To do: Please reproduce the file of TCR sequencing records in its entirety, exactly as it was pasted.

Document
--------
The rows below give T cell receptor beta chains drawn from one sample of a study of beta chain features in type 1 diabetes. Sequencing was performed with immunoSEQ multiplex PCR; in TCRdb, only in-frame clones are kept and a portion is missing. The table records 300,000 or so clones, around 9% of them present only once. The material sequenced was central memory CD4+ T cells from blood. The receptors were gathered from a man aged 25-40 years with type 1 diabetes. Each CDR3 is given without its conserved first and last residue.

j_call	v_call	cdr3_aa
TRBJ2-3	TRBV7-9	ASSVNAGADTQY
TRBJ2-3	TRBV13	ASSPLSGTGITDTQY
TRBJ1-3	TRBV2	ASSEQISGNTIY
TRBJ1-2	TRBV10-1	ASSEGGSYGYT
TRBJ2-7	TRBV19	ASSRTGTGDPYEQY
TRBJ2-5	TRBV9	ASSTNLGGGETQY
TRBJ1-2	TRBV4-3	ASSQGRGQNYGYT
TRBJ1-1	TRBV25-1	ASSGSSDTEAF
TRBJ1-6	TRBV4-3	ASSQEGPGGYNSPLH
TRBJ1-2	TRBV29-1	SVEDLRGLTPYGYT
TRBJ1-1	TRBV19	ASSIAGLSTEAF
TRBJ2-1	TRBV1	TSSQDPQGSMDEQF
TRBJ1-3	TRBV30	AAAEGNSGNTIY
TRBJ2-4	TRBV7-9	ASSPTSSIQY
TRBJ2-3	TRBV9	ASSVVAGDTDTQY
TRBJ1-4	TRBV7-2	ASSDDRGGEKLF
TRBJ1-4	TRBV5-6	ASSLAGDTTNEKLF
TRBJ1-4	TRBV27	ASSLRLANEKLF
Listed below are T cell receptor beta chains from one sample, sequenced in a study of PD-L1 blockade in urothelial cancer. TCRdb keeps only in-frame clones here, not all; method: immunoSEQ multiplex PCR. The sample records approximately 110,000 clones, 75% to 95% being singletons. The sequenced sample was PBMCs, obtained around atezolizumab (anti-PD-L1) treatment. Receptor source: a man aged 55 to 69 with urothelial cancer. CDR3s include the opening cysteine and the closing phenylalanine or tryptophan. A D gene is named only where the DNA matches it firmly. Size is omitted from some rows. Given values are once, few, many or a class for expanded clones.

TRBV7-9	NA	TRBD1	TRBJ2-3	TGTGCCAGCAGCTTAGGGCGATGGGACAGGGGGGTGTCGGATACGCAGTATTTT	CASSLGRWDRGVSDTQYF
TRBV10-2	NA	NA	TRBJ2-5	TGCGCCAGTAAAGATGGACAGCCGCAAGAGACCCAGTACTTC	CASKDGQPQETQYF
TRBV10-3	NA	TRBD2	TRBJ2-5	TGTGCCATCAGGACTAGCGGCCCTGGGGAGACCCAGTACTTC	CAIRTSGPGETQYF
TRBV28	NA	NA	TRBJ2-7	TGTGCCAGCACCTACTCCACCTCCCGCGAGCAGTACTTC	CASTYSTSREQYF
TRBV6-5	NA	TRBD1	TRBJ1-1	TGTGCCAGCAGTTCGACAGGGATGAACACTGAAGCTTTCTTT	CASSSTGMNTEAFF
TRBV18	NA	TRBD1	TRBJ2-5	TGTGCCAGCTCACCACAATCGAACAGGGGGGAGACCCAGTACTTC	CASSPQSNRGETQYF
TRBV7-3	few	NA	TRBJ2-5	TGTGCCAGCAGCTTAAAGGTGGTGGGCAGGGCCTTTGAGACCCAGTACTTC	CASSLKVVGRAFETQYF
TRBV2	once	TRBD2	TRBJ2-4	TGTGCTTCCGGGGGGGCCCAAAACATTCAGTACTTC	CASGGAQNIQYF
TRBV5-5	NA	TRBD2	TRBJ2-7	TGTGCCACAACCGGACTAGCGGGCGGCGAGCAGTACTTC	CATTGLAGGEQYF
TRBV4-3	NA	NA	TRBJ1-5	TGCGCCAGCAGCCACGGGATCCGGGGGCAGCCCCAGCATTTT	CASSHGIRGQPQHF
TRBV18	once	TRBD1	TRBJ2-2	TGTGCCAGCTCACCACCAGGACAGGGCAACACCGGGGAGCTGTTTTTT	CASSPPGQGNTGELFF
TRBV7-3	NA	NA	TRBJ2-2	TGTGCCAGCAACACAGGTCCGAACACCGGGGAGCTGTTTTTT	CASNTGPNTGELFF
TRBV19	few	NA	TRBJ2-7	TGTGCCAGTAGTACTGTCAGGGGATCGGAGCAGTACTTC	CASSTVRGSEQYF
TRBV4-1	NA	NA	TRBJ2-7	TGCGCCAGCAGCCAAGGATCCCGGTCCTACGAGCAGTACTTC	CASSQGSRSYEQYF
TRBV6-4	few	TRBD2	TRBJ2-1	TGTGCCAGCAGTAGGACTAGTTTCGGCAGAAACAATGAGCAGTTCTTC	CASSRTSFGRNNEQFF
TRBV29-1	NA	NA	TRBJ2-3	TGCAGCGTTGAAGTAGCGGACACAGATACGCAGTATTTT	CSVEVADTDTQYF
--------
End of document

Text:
The rows below give T cell receptor beta chains drawn from one sample of a study of beta chain features in type 1 diabetes. Sequencing was performed with immunoSEQ multiplex PCR; in TCRdb, only in-frame clones are kept and a portion is missing. The table records 300,000 or so clones, around 9% of them present only once. The material sequenced was central memory CD4+ T cells from blood. The receptors were gathered from a man aged 25-40 years with type 1 diabetes. Each CDR3 is given without its conserved first and last residue.

j_call	v_call	cdr3_aa
TRBJ2-3	TRBV7-9	ASSVNAGADTQY
TRBJ2-3	TRBV13	ASSPLSGTGITDTQY
TRBJ1-3	TRBV2	ASSEQISGNTIY
TRBJ1-2	TRBV10-1	ASSEGGSYGYT
TRBJ2-7	TRBV19	ASSRTGTGDPYEQY
TRBJ2-5	TRBV9	ASSTNLGGGETQY
TRBJ1-2	TRBV4-3	ASSQGRGQNYGYT
TRBJ1-1	TRBV25-1	ASSGSSDTEAF
TRBJ1-6	TRBV4-3	ASSQEGPGGYNSPLH
TRBJ1-2	TRBV29-1	SVEDLRGLTPYGYT
TRBJ1-1	TRBV19	ASSIAGLSTEAF
TRBJ2-1	TRBV1	TSSQDPQGSMDEQF
TRBJ1-3	TRBV30	AAAEGNSGNTIY
TRBJ2-4	TRBV7-9	ASSPTSSIQY
TRBJ2-3	TRBV9	ASSVVAGDTDTQY
TRBJ1-4	TRBV7-2	ASSDDRGGEKLF
TRBJ1-4	TRBV5-6	ASSLAGDTTNEKLF
TRBJ1-4	TRBV27	ASSLRLANEKLF
Listed below are T cell receptor beta chains from one sample, sequenced in a study of PD-L1 blockade in urothelial cancer. TCRdb keeps only in-frame clones here, not all; method: immunoSEQ multiplex PCR. The sample records approximately 110,000 clones, 75% to 95% being singletons. The sequenced sample was PBMCs, obtained around atezolizumab (anti-PD-L1) treatment. Receptor source: a man aged 55 to 69 with urothelial cancer. CDR3s include the opening cysteine and the closing phenylalanine or tryptophan. A D gene is named only where the DNA matches it firmly. Size is omitted from some rows. Given values are once, few, many or a class for expanded clones.

TRBV7-9	NA	TRBD1	TRBJ2-3	TGTGCCAGCAGCTTAGGGCGATGGGACAGGGGGGTGTCGGATACGCAGTATTTT	CASSLGRWDRGVSDTQYF
TRBV10-2	NA	NA	TRBJ2-5	TGCGCCAGTAAAGATGGACAGCCGCAAGAGACCCAGTACTTC	CASKDGQPQETQYF
TRBV10-3	NA	TRBD2	TRBJ2-5	TGTGCCATCAGGACTAGCGGCCCTGGGGAGACCCAGTACTTC	CAIRTSGPGETQYF
TRBV28	NA	NA	TRBJ2-7	TGTGCCAGCACCTACTCCACCTCCCGCGAGCAGTACTTC	CASTYSTSREQYF
TRBV6-5	NA	TRBD1	TRBJ1-1	TGTGCCAGCAGTTCGACAGGGATGAACACTGAAGCTTTCTTT	CASSSTGMNTEAFF
TRBV18	NA	TRBD1	TRBJ2-5	TGTGCCAGCTCACCACAATCGAACAGGGGGGAGACCCAGTACTTC	CASSPQSNRGETQYF
TRBV7-3	few	NA	TRBJ2-5	TGTGCCAGCAGCTTAAAGGTGGTGGGCAGGGCCTTTGAGACCCAGTACTTC	CASSLKVVGRAFETQYF
TRBV2	once	TRBD2	TRBJ2-4	TGTGCTTCCGGGGGGGCCCAAAACATTCAGTACTTC	CASGGAQNIQYF
TRBV5-5	NA	TRBD2	TRBJ2-7	TGTGCCACAACCGGACTAGCGGGCGGCGAGCAGTACTTC	CATTGLAGGEQYF
TRBV4-3	NA	NA	TRBJ1-5	TGCGCCAGCAGCCACGGGATCCGGGGGCAGCCCCAGCATTTT	CASSHGIRGQPQHF
TRBV18	once	TRBD1	TRBJ2-2	TGTGCCAGCTCACCACCAGGACAGGGCAACACCGGGGAGCTGTTTTTT	CASSPPGQGNTGELFF
TRBV7-3	NA	NA	TRBJ2-2	TGTGCCAGCAACACAGGTCCGAACACCGGGGAGCTGTTTTTT	CASNTGPNTGELFF
TRBV19	few	NA	TRBJ2-7	TGTGCCAGTAGTACTGTCAGGGGATCGGAGCAGTACTTC	CASSTVRGSEQYF
TRBV4-1	NA	NA	TRBJ2-7	TGCGCCAGCAGCCAAGGATCCCGGTCCTACGAGCAGTACTTC	CASSQGSRSYEQYF
TRBV6-4	few	TRBD2	TRBJ2-1	TGTGCCAGCAGTAGGACTAGTTTCGGCAGAAACAATGAGCAGTTCTTC	CASSRTSFGRNNEQFF
TRBV29-1	NA	NA	TRBJ2-3	TGCAGCGTTGAAGTAGCGGACACAGATACGCAGTATTTT	CSVEVADTDTQYF